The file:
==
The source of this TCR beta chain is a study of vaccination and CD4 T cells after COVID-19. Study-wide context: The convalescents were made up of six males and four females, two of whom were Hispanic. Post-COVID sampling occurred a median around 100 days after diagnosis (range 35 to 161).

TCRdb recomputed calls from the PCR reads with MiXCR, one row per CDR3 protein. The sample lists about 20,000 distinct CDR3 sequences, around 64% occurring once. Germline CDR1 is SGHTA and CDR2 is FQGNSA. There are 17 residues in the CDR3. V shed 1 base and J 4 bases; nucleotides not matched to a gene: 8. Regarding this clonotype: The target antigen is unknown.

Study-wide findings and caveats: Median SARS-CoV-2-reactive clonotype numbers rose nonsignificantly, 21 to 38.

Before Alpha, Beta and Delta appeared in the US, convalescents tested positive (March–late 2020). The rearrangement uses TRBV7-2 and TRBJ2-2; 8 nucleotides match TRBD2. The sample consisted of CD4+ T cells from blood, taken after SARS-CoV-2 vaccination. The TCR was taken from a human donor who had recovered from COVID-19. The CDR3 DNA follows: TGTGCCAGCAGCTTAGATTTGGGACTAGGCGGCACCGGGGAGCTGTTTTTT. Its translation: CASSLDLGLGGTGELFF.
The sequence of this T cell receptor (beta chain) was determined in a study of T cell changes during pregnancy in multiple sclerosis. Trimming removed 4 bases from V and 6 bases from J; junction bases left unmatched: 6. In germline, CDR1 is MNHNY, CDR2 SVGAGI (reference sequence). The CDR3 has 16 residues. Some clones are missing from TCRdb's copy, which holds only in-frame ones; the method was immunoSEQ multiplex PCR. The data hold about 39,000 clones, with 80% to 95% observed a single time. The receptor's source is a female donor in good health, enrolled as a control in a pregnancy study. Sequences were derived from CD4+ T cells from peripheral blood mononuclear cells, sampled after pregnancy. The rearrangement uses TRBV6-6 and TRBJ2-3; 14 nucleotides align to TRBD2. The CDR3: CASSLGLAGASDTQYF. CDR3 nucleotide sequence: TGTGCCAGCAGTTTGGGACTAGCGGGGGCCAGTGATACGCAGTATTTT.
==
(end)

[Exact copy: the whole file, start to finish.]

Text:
The source of this TCR beta chain is a study of vaccination and CD4 T cells after COVID-19. Study-wide context: The convalescents were made up of six males and four females, two of whom were Hispanic. Post-COVID sampling occurred a median around 100 days after diagnosis (range 35 to 161).

TCRdb recomputed calls from the PCR reads with MiXCR, one row per CDR3 protein. The sample lists about 20,000 distinct CDR3 sequences, around 64% occurring once. Germline CDR1 is SGHTA and CDR2 is FQGNSA. There are 17 residues in the CDR3. V shed 1 base and J 4 bases; nucleotides not matched to a gene: 8. Regarding this clonotype: The target antigen is unknown.

Study-wide findings and caveats: Median SARS-CoV-2-reactive clonotype numbers rose nonsignificantly, 21 to 38.

Before Alpha, Beta and Delta appeared in the US, convalescents tested positive (March–late 2020). The rearrangement uses TRBV7-2 and TRBJ2-2; 8 nucleotides match TRBD2. The sample consisted of CD4+ T cells from blood, taken after SARS-CoV-2 vaccination. The TCR was taken from a human donor who had recovered from COVID-19. The CDR3 DNA follows: TGTGCCAGCAGCTTAGATTTGGGACTAGGCGGCACCGGGGAGCTGTTTTTT. Its translation: CASSLDLGLGGTGELFF.
The sequence of this T cell receptor (beta chain) was determined in a study of T cell changes during pregnancy in multiple sclerosis. Trimming removed 4 bases from V and 6 bases from J; junction bases left unmatched: 6. In germline, CDR1 is MNHNY, CDR2 SVGAGI (reference sequence). The CDR3 has 16 residues. Some clones are missing from TCRdb's copy, which holds only in-frame ones; the method was immunoSEQ multiplex PCR. The data hold about 39,000 clones, with 80% to 95% observed a single time. The receptor's source is a female donor in good health, enrolled as a control in a pregnancy study. Sequences were derived from CD4+ T cells from peripheral blood mononuclear cells, sampled after pregnancy. The rearrangement uses TRBV6-6 and TRBJ2-3; 14 nucleotides align to TRBD2. The CDR3: CASSLGLAGASDTQYF. CDR3 nucleotide sequence: TGTGCCAGCAGTTTGGGACTAGCGGGGGCCAGTGATACGCAGTATTTT.